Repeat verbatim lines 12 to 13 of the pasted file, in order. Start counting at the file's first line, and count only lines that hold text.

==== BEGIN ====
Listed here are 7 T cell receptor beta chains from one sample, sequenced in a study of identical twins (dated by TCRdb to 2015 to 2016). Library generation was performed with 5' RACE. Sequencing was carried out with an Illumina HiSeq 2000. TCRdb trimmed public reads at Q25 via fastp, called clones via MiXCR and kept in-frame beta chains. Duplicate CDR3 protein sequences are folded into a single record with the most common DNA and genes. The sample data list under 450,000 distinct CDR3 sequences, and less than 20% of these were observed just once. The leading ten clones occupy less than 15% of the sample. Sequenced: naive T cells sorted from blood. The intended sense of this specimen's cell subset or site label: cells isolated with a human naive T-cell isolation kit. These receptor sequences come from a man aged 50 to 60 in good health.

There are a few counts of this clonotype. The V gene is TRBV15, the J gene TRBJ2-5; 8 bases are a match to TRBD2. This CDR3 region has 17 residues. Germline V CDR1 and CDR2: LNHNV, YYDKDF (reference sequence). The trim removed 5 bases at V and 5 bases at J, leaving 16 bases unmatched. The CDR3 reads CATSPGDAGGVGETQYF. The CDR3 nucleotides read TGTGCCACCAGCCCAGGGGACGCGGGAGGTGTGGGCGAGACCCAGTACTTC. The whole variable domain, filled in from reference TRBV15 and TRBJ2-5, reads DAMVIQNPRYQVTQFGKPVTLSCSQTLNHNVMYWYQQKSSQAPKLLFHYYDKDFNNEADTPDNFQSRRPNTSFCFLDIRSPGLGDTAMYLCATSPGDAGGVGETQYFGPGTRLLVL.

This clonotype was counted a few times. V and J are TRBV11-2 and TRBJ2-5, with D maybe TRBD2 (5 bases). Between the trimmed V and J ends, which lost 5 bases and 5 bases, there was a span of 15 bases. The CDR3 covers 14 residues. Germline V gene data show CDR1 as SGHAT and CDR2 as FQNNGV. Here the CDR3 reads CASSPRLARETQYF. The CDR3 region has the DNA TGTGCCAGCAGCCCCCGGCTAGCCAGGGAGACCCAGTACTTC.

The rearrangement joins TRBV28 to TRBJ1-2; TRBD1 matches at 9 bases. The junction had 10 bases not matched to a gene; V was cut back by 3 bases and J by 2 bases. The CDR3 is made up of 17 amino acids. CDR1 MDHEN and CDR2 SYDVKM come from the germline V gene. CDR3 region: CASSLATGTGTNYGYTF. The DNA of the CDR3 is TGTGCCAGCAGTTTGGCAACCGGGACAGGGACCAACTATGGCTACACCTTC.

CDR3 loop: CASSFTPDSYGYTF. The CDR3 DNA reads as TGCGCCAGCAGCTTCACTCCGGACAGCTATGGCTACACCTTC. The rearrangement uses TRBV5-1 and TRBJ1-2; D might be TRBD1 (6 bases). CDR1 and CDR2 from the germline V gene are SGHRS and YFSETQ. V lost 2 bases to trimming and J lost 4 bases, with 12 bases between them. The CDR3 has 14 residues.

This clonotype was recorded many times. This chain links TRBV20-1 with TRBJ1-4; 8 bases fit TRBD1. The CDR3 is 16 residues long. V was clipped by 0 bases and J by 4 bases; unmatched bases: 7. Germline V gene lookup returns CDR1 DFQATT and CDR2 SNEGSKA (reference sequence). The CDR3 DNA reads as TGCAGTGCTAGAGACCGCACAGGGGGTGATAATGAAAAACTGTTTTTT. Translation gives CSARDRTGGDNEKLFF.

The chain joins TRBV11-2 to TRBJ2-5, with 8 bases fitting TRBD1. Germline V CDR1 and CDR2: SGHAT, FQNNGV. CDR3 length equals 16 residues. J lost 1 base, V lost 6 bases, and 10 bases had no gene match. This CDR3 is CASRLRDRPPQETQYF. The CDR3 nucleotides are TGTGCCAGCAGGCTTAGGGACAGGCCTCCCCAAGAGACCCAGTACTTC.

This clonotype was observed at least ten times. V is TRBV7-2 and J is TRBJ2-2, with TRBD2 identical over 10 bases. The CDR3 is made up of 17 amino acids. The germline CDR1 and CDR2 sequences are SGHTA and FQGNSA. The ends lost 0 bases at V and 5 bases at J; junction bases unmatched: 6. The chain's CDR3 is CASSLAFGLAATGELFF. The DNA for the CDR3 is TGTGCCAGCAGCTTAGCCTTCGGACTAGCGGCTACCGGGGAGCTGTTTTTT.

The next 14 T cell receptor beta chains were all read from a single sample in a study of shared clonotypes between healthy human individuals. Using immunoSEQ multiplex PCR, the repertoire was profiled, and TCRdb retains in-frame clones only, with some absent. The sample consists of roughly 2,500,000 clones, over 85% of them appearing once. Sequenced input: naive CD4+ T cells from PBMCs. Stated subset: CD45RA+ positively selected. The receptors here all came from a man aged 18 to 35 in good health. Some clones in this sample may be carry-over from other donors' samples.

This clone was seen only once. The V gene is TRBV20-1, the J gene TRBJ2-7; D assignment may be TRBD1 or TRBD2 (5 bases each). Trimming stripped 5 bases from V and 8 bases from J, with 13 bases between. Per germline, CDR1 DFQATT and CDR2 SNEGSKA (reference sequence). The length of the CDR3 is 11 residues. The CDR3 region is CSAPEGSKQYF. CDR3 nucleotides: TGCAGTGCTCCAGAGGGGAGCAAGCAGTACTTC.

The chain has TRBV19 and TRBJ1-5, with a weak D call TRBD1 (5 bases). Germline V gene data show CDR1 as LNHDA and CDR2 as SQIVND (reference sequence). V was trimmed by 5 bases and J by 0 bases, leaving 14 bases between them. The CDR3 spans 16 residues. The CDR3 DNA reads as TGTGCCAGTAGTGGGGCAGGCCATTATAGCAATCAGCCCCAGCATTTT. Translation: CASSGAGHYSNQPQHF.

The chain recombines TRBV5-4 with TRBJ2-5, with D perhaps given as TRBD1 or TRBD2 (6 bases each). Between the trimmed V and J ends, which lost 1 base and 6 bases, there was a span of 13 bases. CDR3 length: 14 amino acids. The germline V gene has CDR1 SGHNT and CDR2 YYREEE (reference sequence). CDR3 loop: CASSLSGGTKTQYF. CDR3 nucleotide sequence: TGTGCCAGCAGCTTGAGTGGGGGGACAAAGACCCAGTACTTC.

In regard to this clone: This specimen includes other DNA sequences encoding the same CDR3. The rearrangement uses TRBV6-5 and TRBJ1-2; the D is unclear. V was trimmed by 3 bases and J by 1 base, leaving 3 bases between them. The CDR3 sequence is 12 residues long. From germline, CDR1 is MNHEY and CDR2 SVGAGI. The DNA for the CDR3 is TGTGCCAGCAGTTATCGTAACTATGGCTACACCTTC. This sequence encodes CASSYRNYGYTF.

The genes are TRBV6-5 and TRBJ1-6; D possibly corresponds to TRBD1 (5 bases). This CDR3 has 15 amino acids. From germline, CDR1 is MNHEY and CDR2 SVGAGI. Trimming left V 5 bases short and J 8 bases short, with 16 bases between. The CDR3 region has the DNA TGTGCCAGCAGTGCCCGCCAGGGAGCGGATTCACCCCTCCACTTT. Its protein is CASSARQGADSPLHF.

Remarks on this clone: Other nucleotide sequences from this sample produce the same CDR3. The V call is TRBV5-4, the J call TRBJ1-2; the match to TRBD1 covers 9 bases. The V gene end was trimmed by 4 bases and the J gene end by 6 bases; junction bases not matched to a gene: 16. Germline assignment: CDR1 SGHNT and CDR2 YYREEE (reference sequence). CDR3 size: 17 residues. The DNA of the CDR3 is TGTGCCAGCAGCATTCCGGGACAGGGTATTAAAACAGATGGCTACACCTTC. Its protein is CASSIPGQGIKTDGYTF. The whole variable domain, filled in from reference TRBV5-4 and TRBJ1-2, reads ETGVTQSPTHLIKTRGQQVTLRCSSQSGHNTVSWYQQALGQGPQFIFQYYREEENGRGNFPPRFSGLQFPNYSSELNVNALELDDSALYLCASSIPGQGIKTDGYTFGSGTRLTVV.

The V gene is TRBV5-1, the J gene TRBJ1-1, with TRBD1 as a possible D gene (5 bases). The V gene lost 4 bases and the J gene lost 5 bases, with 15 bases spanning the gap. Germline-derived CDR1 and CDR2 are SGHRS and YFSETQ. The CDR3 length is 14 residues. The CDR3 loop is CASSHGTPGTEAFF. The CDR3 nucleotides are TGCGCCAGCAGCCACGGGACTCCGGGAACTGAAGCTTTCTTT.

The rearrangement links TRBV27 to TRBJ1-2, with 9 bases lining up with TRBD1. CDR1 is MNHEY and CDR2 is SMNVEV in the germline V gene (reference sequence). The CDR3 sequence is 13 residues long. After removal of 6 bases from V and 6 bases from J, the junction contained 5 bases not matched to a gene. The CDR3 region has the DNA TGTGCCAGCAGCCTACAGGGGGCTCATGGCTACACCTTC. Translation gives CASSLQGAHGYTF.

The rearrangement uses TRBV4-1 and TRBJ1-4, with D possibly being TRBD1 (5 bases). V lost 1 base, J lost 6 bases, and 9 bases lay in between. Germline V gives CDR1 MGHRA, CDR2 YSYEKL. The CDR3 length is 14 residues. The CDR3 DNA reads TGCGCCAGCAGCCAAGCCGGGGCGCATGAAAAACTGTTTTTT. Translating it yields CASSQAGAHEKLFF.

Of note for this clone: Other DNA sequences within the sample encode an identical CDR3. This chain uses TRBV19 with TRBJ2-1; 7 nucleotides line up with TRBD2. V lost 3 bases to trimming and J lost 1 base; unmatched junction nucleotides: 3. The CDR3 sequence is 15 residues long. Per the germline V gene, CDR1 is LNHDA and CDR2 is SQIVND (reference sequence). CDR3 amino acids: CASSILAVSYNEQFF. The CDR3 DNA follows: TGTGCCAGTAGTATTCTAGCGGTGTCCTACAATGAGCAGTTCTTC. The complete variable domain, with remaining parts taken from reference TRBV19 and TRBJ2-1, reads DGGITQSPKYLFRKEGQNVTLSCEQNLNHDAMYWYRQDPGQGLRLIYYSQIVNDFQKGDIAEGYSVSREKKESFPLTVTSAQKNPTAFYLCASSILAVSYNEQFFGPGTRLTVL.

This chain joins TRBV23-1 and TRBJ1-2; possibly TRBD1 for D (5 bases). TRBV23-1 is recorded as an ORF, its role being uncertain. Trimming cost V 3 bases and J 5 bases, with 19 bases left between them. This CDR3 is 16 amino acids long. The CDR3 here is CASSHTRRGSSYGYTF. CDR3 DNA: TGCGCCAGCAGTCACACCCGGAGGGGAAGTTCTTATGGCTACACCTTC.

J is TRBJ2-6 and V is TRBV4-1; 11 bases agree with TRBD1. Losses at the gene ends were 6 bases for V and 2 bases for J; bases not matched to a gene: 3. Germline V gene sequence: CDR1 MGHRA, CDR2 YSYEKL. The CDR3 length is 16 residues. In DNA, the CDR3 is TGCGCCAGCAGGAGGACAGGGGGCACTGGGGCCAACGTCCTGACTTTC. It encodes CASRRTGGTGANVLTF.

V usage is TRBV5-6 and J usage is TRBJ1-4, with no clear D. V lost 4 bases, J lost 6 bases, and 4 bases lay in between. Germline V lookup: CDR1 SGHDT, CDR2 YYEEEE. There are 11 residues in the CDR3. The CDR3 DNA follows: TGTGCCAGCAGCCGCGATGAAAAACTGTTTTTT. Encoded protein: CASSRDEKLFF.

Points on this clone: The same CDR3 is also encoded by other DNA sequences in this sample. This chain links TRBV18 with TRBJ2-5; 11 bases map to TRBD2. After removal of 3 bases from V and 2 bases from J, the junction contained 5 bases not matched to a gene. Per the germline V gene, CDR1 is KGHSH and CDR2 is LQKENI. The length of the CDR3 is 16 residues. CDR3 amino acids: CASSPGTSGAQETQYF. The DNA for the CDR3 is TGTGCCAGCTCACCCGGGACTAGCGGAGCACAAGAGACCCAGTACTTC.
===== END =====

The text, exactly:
The chain recombines TRBV5-4 with TRBJ2-5, with D perhaps given as TRBD1 or TRBD2 (6 bases each). Between the trimmed V and J ends, which lost 1 base and 6 bases, there was a span of 13 bases. CDR3 length: 14 amino acids. The germline V gene has CDR1 SGHNT and CDR2 YYREEE (reference sequence). CDR3 loop: CASSLSGGTKTQYF. CDR3 nucleotide sequence: TGTGCCAGCAGCTTGAGTGGGGGGACAAAGACCCAGTACTTC.

In regard to this clone: This specimen includes other DNA sequences encoding the same CDR3. The rearrangement uses TRBV6-5 and TRBJ1-2; the D is unclear. V was trimmed by 3 bases and J by 1 base, leaving 3 bases between them. The CDR3 sequence is 12 residues long. From germline, CDR1 is MNHEY and CDR2 SVGAGI. The DNA for the CDR3 is TGTGCCAGCAGTTATCGTAACTATGGCTACACCTTC. This sequence encodes CASSYRNYGYTF.